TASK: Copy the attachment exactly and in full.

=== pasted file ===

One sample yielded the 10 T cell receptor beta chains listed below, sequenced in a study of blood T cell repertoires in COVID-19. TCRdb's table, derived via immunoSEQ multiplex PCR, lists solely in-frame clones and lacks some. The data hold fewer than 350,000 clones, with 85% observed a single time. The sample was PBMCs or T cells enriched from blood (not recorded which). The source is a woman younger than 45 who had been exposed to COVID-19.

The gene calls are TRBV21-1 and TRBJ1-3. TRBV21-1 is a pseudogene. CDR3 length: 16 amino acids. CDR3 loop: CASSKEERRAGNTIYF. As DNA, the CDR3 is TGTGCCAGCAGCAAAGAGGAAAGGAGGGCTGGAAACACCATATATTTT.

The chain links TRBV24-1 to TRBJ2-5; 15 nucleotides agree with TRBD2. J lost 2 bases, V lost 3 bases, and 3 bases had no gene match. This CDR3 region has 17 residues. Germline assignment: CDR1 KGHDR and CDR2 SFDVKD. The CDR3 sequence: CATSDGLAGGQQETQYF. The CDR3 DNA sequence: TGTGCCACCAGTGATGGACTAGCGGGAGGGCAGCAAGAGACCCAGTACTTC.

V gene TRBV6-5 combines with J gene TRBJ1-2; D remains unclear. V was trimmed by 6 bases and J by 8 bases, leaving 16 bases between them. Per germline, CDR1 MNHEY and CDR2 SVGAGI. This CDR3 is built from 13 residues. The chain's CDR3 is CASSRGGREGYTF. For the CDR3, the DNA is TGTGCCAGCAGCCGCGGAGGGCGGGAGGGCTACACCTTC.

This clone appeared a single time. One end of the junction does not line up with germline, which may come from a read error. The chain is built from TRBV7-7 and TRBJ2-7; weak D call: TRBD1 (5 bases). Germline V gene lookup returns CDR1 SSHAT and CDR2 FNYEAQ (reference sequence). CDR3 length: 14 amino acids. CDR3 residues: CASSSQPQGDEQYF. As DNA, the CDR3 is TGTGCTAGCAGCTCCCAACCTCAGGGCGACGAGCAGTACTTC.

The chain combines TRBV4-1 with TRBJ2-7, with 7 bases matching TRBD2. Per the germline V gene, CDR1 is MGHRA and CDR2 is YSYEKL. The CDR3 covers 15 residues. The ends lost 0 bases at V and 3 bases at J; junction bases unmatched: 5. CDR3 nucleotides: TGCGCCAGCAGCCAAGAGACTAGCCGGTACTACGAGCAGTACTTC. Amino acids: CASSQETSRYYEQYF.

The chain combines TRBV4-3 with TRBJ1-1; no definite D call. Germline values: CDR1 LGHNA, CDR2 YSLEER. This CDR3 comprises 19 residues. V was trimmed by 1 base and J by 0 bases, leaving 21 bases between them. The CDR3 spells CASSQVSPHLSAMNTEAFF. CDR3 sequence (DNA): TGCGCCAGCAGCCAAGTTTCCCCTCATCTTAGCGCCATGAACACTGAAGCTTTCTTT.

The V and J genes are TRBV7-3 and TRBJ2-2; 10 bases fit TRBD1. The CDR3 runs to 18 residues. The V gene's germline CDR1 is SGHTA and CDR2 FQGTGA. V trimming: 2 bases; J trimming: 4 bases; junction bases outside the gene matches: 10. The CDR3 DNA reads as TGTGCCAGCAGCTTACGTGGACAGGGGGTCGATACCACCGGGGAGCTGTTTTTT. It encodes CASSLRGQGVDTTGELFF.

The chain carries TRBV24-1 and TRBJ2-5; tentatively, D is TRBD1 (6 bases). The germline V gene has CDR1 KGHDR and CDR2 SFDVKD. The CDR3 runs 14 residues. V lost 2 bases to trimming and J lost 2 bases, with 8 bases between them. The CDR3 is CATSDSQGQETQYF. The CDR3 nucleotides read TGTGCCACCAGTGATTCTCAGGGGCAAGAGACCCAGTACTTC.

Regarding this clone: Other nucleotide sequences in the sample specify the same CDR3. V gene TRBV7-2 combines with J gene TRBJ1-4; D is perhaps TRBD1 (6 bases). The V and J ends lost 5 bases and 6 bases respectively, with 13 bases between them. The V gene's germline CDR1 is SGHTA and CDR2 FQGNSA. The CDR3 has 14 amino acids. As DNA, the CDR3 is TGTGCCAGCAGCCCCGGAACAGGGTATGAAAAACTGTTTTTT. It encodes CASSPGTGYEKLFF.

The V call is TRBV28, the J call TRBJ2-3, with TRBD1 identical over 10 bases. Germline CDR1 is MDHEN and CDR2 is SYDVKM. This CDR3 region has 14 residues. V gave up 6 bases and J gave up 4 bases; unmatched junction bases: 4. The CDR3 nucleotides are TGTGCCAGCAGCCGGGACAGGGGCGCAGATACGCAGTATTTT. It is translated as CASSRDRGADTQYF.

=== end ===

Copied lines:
One sample yielded the 10 T cell receptor beta chains listed below, sequenced in a study of blood T cell repertoires in COVID-19. TCRdb's table, derived via immunoSEQ multiplex PCR, lists solely in-frame clones and lacks some. The data hold fewer than 350,000 clones, with 85% observed a single time. The sample was PBMCs or T cells enriched from blood (not recorded which). The source is a woman younger than 45 who had been exposed to COVID-19.

The gene calls are TRBV21-1 and TRBJ1-3. TRBV21-1 is a pseudogene. CDR3 length: 16 amino acids. CDR3 loop: CASSKEERRAGNTIYF. As DNA, the CDR3 is TGTGCCAGCAGCAAAGAGGAAAGGAGGGCTGGAAACACCATATATTTT.

The chain links TRBV24-1 to TRBJ2-5; 15 nucleotides agree with TRBD2. J lost 2 bases, V lost 3 bases, and 3 bases had no gene match. This CDR3 region has 17 residues. Germline assignment: CDR1 KGHDR and CDR2 SFDVKD. The CDR3 sequence: CATSDGLAGGQQETQYF. The CDR3 DNA sequence: TGTGCCACCAGTGATGGACTAGCGGGAGGGCAGCAAGAGACCCAGTACTTC.

V gene TRBV6-5 combines with J gene TRBJ1-2; D remains unclear. V was trimmed by 6 bases and J by 8 bases, leaving 16 bases between them. Per germline, CDR1 MNHEY and CDR2 SVGAGI. This CDR3 is built from 13 residues. The chain's CDR3 is CASSRGGREGYTF. For the CDR3, the DNA is TGTGCCAGCAGCCGCGGAGGGCGGGAGGGCTACACCTTC.

This clone appeared a single time. One end of the junction does not line up with germline, which may come from a read error. The chain is built from TRBV7-7 and TRBJ2-7; weak D call: TRBD1 (5 bases). Germline V gene lookup returns CDR1 SSHAT and CDR2 FNYEAQ (reference sequence). CDR3 length: 14 amino acids. CDR3 residues: CASSSQPQGDEQYF. As DNA, the CDR3 is TGTGCTAGCAGCTCCCAACCTCAGGGCGACGAGCAGTACTTC.

The chain combines TRBV4-1 with TRBJ2-7, with 7 bases matching TRBD2. Per the germline V gene, CDR1 is MGHRA and CDR2 is YSYEKL. The CDR3 covers 15 residues. The ends lost 0 bases at V and 3 bases at J; junction bases unmatched: 5. CDR3 nucleotides: TGCGCCAGCAGCCAAGAGACTAGCCGGTACTACGAGCAGTACTTC. Amino acids: CASSQETSRYYEQYF.

The chain combines TRBV4-3 with TRBJ1-1; no definite D call. Germline values: CDR1 LGHNA, CDR2 YSLEER. This CDR3 comprises 19 residues. V was trimmed by 1 base and J by 0 bases, leaving 21 bases between them. The CDR3 spells CASSQVSPHLSAMNTEAFF. CDR3 sequence (DNA): TGCGCCAGCAGCCAAGTTTCCCCTCATCTTAGCGCCATGAACACTGAAGCTTTCTTT.

The V and J genes are TRBV7-3 and TRBJ2-2; 10 bases fit TRBD1. The CDR3 runs to 18 residues. The V gene's germline CDR1 is SGHTA and CDR2 FQGTGA. V trimming: 2 bases; J trimming: 4 bases; junction bases outside the gene matches: 10. The CDR3 DNA reads as TGTGCCAGCAGCTTACGTGGACAGGGGGTCGATACCACCGGGGAGCTGTTTTTT. It encodes CASSLRGQGVDTTGELFF.

The chain carries TRBV24-1 and TRBJ2-5; tentatively, D is TRBD1 (6 bases). The germline V gene has CDR1 KGHDR and CDR2 SFDVKD. The CDR3 runs 14 residues. V lost 2 bases to trimming and J lost 2 bases, with 8 bases between them. The CDR3 is CATSDSQGQETQYF. The CDR3 nucleotides read TGTGCCACCAGTGATTCTCAGGGGCAAGAGACCCAGTACTTC.

Regarding this clone: Other nucleotide sequences in the sample specify the same CDR3. V gene TRBV7-2 combines with J gene TRBJ1-4; D is perhaps TRBD1 (6 bases). The V and J ends lost 5 bases and 6 bases respectively, with 13 bases between them. The V gene's germline CDR1 is SGHTA and CDR2 FQGNSA. The CDR3 has 14 amino acids. As DNA, the CDR3 is TGTGCCAGCAGCCCCGGAACAGGGTATGAAAAACTGTTTTTT. It encodes CASSPGTGYEKLFF.

The V call is TRBV28, the J call TRBJ2-3, with TRBD1 identical over 10 bases. Germline CDR1 is MDHEN and CDR2 is SYDVKM. This CDR3 region has 14 residues. V gave up 6 bases and J gave up 4 bases; unmatched junction bases: 4. The CDR3 nucleotides are TGTGCCAGCAGCCGGGACAGGGGCGCAGATACGCAGTATTTT. It is translated as CASSRDRGADTQYF.